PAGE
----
Malawian Airlines has described the move by the African Union (AU) to liberalise and unify the African air transport markets by the end this month as a step in the right direction in as far as connecting the continent through aviation is concerned.
The airlines spokesperson Joseph Josiah, in a written response to a questionnaire on Friday, described the move as a good development that will
the aviation industry.
He said the arrangement will allow airlines from member States to operate in other members’ countries as though they were their base.
“Our customers will be the biggest winners as this will offer them more direct connectivity than is the case now. This means, for example, Malawi Airlines will be able to uplift passengers from point A and drop them at point B in the same country.
“To the airline, perhaps the only benefit is that the Saatm [Single African Air Transport Market] offers us a rare chance to participate in other markets,” he said.
He, however, pointed that for the Saatm to be meaningful, there is need for governments to pay due consideration to other trade barriers such as tariffs, taxes and the issue of free-visa travel for a smooth implementation of this initiative.
Ministry of Transport and Public Works spokesperson James Chakwera described Malawi’s willingness to sign the agreement as a good development as it will give the air passengers a wider choice.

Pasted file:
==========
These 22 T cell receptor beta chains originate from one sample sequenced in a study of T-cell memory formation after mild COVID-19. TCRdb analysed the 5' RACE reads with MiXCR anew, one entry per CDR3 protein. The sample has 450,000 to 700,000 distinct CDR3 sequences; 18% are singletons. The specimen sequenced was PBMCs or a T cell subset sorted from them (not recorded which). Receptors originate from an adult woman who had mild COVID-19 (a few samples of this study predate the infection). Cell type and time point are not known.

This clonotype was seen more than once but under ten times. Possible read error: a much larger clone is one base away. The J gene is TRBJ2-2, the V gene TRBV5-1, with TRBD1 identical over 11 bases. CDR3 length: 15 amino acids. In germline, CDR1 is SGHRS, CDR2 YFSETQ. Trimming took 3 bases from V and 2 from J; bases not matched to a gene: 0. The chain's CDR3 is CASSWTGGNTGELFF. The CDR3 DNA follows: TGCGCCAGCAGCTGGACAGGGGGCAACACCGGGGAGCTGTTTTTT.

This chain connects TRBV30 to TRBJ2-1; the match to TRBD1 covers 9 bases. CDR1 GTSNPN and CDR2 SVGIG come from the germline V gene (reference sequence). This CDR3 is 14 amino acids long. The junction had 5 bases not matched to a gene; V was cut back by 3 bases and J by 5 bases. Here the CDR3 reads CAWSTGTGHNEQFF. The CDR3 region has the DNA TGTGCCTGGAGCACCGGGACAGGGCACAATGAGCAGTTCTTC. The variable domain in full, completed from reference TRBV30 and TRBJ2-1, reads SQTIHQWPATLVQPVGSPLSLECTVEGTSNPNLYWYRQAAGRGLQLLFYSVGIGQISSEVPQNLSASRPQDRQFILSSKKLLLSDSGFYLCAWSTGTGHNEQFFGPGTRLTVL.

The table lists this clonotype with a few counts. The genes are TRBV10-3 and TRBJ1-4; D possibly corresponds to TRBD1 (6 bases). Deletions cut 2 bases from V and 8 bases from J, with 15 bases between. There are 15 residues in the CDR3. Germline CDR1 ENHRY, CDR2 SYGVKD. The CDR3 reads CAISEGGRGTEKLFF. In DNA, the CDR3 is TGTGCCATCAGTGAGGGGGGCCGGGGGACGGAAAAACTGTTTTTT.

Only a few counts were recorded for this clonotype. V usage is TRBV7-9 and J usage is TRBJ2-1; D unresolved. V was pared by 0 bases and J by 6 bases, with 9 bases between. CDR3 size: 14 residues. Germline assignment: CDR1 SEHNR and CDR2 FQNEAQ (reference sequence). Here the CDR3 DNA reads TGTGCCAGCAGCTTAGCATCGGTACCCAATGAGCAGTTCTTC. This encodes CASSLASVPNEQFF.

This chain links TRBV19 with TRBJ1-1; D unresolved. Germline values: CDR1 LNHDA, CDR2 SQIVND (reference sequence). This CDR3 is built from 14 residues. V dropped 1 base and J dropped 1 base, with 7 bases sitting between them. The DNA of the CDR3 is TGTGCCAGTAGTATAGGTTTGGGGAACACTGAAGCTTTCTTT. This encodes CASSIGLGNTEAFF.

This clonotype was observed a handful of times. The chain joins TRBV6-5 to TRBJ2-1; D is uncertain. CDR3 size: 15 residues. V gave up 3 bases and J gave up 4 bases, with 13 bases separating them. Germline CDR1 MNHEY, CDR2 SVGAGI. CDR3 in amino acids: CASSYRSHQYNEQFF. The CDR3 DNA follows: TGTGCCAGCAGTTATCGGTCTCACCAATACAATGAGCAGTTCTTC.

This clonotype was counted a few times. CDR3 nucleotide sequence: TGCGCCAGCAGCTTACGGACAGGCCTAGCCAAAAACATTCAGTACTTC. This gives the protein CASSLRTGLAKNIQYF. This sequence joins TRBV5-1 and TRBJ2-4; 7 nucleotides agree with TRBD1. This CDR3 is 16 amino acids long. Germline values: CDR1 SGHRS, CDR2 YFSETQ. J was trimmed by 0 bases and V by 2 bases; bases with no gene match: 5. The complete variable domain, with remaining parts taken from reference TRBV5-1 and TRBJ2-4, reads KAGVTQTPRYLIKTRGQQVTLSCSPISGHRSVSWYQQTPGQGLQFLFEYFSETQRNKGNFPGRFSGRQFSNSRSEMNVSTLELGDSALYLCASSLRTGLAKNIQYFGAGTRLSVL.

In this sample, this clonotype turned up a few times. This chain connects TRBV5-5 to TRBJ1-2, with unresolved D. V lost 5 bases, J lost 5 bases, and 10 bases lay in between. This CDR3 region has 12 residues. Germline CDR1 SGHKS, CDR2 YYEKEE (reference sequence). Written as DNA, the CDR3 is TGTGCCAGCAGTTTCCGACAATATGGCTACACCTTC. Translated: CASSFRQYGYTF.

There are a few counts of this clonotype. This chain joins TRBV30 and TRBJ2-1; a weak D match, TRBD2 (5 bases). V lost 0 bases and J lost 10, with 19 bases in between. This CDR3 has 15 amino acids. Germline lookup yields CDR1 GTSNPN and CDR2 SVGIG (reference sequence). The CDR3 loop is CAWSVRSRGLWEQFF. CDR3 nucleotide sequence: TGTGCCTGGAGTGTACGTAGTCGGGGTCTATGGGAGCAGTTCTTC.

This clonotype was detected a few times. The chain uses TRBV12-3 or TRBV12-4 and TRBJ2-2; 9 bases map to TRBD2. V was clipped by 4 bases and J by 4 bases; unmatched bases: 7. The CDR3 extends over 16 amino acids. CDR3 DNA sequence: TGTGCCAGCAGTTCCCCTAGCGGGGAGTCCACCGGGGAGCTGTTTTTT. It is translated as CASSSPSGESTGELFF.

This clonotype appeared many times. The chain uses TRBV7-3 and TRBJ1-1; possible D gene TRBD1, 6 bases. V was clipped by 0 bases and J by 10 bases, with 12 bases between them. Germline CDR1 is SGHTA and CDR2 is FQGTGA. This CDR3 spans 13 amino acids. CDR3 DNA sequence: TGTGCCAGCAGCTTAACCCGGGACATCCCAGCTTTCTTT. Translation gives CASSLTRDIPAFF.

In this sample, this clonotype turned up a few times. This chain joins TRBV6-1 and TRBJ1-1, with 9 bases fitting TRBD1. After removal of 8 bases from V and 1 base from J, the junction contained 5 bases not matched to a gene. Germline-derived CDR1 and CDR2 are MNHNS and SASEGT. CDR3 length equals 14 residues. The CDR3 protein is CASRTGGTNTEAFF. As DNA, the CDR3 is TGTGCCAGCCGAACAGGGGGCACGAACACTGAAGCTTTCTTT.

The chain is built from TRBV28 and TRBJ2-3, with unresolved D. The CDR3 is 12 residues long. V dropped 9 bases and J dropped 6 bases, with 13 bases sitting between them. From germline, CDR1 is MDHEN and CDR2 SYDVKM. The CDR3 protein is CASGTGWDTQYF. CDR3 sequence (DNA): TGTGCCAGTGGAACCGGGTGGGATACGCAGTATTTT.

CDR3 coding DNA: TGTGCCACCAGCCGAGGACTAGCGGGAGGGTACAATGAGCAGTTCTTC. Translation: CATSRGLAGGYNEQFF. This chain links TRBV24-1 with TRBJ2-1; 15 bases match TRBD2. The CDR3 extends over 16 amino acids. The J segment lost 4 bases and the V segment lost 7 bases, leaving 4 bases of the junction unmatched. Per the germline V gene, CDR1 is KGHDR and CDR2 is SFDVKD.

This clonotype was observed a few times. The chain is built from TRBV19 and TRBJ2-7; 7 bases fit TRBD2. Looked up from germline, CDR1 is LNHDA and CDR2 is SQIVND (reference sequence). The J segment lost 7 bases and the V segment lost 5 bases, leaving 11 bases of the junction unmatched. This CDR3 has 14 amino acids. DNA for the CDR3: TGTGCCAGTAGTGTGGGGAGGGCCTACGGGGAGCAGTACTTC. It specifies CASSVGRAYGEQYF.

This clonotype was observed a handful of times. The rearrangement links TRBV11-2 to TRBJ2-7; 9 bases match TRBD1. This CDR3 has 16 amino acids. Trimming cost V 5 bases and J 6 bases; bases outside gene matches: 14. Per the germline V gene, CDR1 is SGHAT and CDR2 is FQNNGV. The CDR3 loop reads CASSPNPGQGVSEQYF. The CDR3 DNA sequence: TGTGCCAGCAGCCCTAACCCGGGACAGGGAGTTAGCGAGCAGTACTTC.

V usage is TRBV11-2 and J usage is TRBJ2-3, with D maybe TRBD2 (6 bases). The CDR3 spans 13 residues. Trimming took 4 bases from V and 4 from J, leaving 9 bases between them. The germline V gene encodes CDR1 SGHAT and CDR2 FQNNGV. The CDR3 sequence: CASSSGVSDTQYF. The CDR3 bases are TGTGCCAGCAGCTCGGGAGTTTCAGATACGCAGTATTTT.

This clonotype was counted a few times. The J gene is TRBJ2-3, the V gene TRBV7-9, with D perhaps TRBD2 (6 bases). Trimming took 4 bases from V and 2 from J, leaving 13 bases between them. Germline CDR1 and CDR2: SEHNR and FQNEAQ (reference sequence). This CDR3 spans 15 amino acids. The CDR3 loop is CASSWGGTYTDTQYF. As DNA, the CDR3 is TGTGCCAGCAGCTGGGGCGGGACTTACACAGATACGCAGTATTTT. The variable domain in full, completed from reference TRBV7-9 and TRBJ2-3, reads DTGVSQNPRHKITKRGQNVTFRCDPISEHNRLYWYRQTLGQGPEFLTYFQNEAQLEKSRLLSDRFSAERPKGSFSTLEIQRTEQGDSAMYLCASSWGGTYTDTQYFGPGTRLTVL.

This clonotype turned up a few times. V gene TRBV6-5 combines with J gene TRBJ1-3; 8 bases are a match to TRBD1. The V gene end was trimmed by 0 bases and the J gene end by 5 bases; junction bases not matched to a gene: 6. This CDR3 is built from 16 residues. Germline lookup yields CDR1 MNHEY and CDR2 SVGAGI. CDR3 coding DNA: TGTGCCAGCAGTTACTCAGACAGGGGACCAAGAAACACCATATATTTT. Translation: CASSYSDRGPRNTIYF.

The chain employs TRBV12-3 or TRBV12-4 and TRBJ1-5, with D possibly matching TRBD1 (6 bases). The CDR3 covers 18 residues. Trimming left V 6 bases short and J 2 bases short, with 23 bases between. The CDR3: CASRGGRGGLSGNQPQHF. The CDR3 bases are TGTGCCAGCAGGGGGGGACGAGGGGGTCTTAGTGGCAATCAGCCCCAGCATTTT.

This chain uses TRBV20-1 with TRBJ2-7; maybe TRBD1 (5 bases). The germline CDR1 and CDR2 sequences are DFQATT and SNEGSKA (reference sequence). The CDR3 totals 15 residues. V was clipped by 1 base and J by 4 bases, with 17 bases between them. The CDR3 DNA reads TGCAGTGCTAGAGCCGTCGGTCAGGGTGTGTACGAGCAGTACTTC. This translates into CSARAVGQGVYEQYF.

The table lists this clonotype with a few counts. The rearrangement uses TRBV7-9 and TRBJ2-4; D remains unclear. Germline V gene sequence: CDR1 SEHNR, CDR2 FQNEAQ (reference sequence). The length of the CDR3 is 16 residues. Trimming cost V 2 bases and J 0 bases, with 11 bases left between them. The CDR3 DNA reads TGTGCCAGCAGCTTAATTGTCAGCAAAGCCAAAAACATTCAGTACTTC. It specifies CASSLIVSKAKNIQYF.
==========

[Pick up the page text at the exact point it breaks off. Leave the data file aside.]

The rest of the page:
But he warned of the need for proper institutions to regulate the market.
Chakwera explained that the market in Africa is not big compared to European Union markets where liberalisation of markets has worked well, pointing out that African air industry is still thin and most of the airlines are struggling.
“In Africa, we can easily count the number of airlines that seem to be doing well. If we open a market, for instance, like Lilongwe-Lusaka, the ones likely to come there would be those airlines doing well but those in teething stages such as Malawian Airlines would also want to take the share of the same market,” he said.
Saatm was adopted at the 24th session of the AU assembly which was held in January 2015 in Ethiopia.
The move is aimed at accelerating the achievement of the main goals of the AU Agenda 2063 for an integrated, people-centred, prosperous, peaceful and stable Africa.